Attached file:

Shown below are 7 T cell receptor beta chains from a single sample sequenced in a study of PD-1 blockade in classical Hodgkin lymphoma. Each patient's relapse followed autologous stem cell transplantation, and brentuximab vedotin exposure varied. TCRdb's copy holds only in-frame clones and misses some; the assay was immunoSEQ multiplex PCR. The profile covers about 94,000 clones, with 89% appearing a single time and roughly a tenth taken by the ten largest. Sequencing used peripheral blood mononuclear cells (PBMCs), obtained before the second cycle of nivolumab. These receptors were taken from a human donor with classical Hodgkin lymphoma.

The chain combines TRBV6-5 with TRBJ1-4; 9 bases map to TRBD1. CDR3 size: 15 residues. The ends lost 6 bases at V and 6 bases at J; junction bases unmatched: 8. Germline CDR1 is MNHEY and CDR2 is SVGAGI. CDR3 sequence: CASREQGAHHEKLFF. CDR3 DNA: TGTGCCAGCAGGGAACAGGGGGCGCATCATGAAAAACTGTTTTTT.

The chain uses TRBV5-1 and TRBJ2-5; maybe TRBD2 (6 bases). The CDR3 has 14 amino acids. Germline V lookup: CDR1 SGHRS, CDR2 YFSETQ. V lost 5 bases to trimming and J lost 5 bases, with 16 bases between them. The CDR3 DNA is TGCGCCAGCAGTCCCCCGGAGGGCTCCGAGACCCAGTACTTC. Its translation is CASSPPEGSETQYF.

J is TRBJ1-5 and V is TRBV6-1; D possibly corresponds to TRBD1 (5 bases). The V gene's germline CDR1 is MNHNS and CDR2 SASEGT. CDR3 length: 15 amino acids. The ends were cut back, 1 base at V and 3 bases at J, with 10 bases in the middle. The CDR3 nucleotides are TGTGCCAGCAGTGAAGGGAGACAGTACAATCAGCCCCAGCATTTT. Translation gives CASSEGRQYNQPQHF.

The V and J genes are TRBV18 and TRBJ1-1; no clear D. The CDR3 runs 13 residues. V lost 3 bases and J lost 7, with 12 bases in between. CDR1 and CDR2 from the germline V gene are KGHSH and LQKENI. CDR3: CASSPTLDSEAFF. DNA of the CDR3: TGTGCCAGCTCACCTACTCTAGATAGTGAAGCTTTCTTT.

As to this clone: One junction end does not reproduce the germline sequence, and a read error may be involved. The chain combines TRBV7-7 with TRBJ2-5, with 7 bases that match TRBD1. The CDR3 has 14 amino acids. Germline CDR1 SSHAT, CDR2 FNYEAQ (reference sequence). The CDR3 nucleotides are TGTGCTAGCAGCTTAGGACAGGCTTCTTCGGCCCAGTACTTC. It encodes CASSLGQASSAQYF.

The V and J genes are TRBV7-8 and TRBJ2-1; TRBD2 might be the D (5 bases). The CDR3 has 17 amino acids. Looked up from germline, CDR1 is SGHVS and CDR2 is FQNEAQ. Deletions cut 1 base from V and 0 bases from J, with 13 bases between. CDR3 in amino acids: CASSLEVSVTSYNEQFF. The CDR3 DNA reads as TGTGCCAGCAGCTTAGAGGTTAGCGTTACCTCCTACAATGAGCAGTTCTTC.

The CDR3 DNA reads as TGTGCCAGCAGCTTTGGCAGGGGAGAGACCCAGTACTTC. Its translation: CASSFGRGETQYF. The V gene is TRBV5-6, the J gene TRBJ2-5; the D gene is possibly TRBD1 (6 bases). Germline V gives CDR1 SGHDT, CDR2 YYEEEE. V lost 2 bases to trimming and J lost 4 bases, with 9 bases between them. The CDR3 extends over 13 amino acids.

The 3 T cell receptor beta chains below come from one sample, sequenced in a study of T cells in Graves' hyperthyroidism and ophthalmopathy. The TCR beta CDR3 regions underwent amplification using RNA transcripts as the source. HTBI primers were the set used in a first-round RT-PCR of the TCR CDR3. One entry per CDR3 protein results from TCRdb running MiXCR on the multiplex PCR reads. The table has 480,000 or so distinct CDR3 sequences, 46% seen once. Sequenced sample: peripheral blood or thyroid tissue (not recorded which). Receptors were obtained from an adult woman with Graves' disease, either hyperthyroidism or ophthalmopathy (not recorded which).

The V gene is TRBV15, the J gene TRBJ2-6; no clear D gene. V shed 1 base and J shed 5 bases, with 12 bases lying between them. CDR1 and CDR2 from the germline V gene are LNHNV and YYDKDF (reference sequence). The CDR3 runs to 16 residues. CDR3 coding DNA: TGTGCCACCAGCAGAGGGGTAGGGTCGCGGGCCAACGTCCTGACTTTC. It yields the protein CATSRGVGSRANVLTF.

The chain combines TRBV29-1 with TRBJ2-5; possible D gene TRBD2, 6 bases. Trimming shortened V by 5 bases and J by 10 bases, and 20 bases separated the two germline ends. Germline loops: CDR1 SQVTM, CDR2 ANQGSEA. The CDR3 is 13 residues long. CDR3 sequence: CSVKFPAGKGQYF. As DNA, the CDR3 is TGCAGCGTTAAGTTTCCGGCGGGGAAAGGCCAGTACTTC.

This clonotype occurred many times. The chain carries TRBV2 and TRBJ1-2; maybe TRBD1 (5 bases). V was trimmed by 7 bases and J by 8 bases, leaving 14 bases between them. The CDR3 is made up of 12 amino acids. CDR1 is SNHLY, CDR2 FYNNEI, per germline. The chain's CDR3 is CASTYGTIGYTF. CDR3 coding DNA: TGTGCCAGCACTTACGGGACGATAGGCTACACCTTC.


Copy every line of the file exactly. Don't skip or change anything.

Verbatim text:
Shown below are 7 T cell receptor beta chains from a single sample sequenced in a study of PD-1 blockade in classical Hodgkin lymphoma. Each patient's relapse followed autologous stem cell transplantation, and brentuximab vedotin exposure varied. TCRdb's copy holds only in-frame clones and misses some; the assay was immunoSEQ multiplex PCR. The profile covers about 94,000 clones, with 89% appearing a single time and roughly a tenth taken by the ten largest. Sequencing used peripheral blood mononuclear cells (PBMCs), obtained before the second cycle of nivolumab. These receptors were taken from a human donor with classical Hodgkin lymphoma.

The chain combines TRBV6-5 with TRBJ1-4; 9 bases map to TRBD1. CDR3 size: 15 residues. The ends lost 6 bases at V and 6 bases at J; junction bases unmatched: 8. Germline CDR1 is MNHEY and CDR2 is SVGAGI. CDR3 sequence: CASREQGAHHEKLFF. CDR3 DNA: TGTGCCAGCAGGGAACAGGGGGCGCATCATGAAAAACTGTTTTTT.

The chain uses TRBV5-1 and TRBJ2-5; maybe TRBD2 (6 bases). The CDR3 has 14 amino acids. Germline V lookup: CDR1 SGHRS, CDR2 YFSETQ. V lost 5 bases to trimming and J lost 5 bases, with 16 bases between them. The CDR3 DNA is TGCGCCAGCAGTCCCCCGGAGGGCTCCGAGACCCAGTACTTC. Its translation is CASSPPEGSETQYF.

J is TRBJ1-5 and V is TRBV6-1; D possibly corresponds to TRBD1 (5 bases). The V gene's germline CDR1 is MNHNS and CDR2 SASEGT. CDR3 length: 15 amino acids. The ends were cut back, 1 base at V and 3 bases at J, with 10 bases in the middle. The CDR3 nucleotides are TGTGCCAGCAGTGAAGGGAGACAGTACAATCAGCCCCAGCATTTT. Translation gives CASSEGRQYNQPQHF.

The V and J genes are TRBV18 and TRBJ1-1; no clear D. The CDR3 runs 13 residues. V lost 3 bases and J lost 7, with 12 bases in between. CDR1 and CDR2 from the germline V gene are KGHSH and LQKENI. CDR3: CASSPTLDSEAFF. DNA of the CDR3: TGTGCCAGCTCACCTACTCTAGATAGTGAAGCTTTCTTT.

As to this clone: One junction end does not reproduce the germline sequence, and a read error may be involved. The chain combines TRBV7-7 with TRBJ2-5, with 7 bases that match TRBD1. The CDR3 has 14 amino acids. Germline CDR1 SSHAT, CDR2 FNYEAQ (reference sequence). The CDR3 nucleotides are TGTGCTAGCAGCTTAGGACAGGCTTCTTCGGCCCAGTACTTC. It encodes CASSLGQASSAQYF.

The V and J genes are TRBV7-8 and TRBJ2-1; TRBD2 might be the D (5 bases). The CDR3 has 17 amino acids. Looked up from germline, CDR1 is SGHVS and CDR2 is FQNEAQ. Deletions cut 1 base from V and 0 bases from J, with 13 bases between. CDR3 in amino acids: CASSLEVSVTSYNEQFF. The CDR3 DNA reads as TGTGCCAGCAGCTTAGAGGTTAGCGTTACCTCCTACAATGAGCAGTTCTTC.

The CDR3 DNA reads as TGTGCCAGCAGCTTTGGCAGGGGAGAGACCCAGTACTTC. Its translation: CASSFGRGETQYF. The V gene is TRBV5-6, the J gene TRBJ2-5; the D gene is possibly TRBD1 (6 bases). Germline V gives CDR1 SGHDT, CDR2 YYEEEE. V lost 2 bases to trimming and J lost 4 bases, with 9 bases between them. The CDR3 extends over 13 amino acids.

The 3 T cell receptor beta chains below come from one sample, sequenced in a study of T cells in Graves' hyperthyroidism and ophthalmopathy. The TCR beta CDR3 regions underwent amplification using RNA transcripts as the source. HTBI primers were the set used in a first-round RT-PCR of the TCR CDR3. One entry per CDR3 protein results from TCRdb running MiXCR on the multiplex PCR reads. The table has 480,000 or so distinct CDR3 sequences, 46% seen once. Sequenced sample: peripheral blood or thyroid tissue (not recorded which). Receptors were obtained from an adult woman with Graves' disease, either hyperthyroidism or ophthalmopathy (not recorded which).

The V gene is TRBV15, the J gene TRBJ2-6; no clear D gene. V shed 1 base and J shed 5 bases, with 12 bases lying between them. CDR1 and CDR2 from the germline V gene are LNHNV and YYDKDF (reference sequence). The CDR3 runs to 16 residues. CDR3 coding DNA: TGTGCCACCAGCAGAGGGGTAGGGTCGCGGGCCAACGTCCTGACTTTC. It yields the protein CATSRGVGSRANVLTF.

The chain combines TRBV29-1 with TRBJ2-5; possible D gene TRBD2, 6 bases. Trimming shortened V by 5 bases and J by 10 bases, and 20 bases separated the two germline ends. Germline loops: CDR1 SQVTM, CDR2 ANQGSEA. The CDR3 is 13 residues long. CDR3 sequence: CSVKFPAGKGQYF. As DNA, the CDR3 is TGCAGCGTTAAGTTTCCGGCGGGGAAAGGCCAGTACTTC.

This clonotype occurred many times. The chain carries TRBV2 and TRBJ1-2; maybe TRBD1 (5 bases). V was trimmed by 7 bases and J by 8 bases, leaving 14 bases between them. The CDR3 is made up of 12 amino acids. CDR1 is SNHLY, CDR2 FYNNEI, per germline. The chain's CDR3 is CASTYGTIGYTF. CDR3 coding DNA: TGTGCCAGCACTTACGGGACGATAGGCTACACCTTC.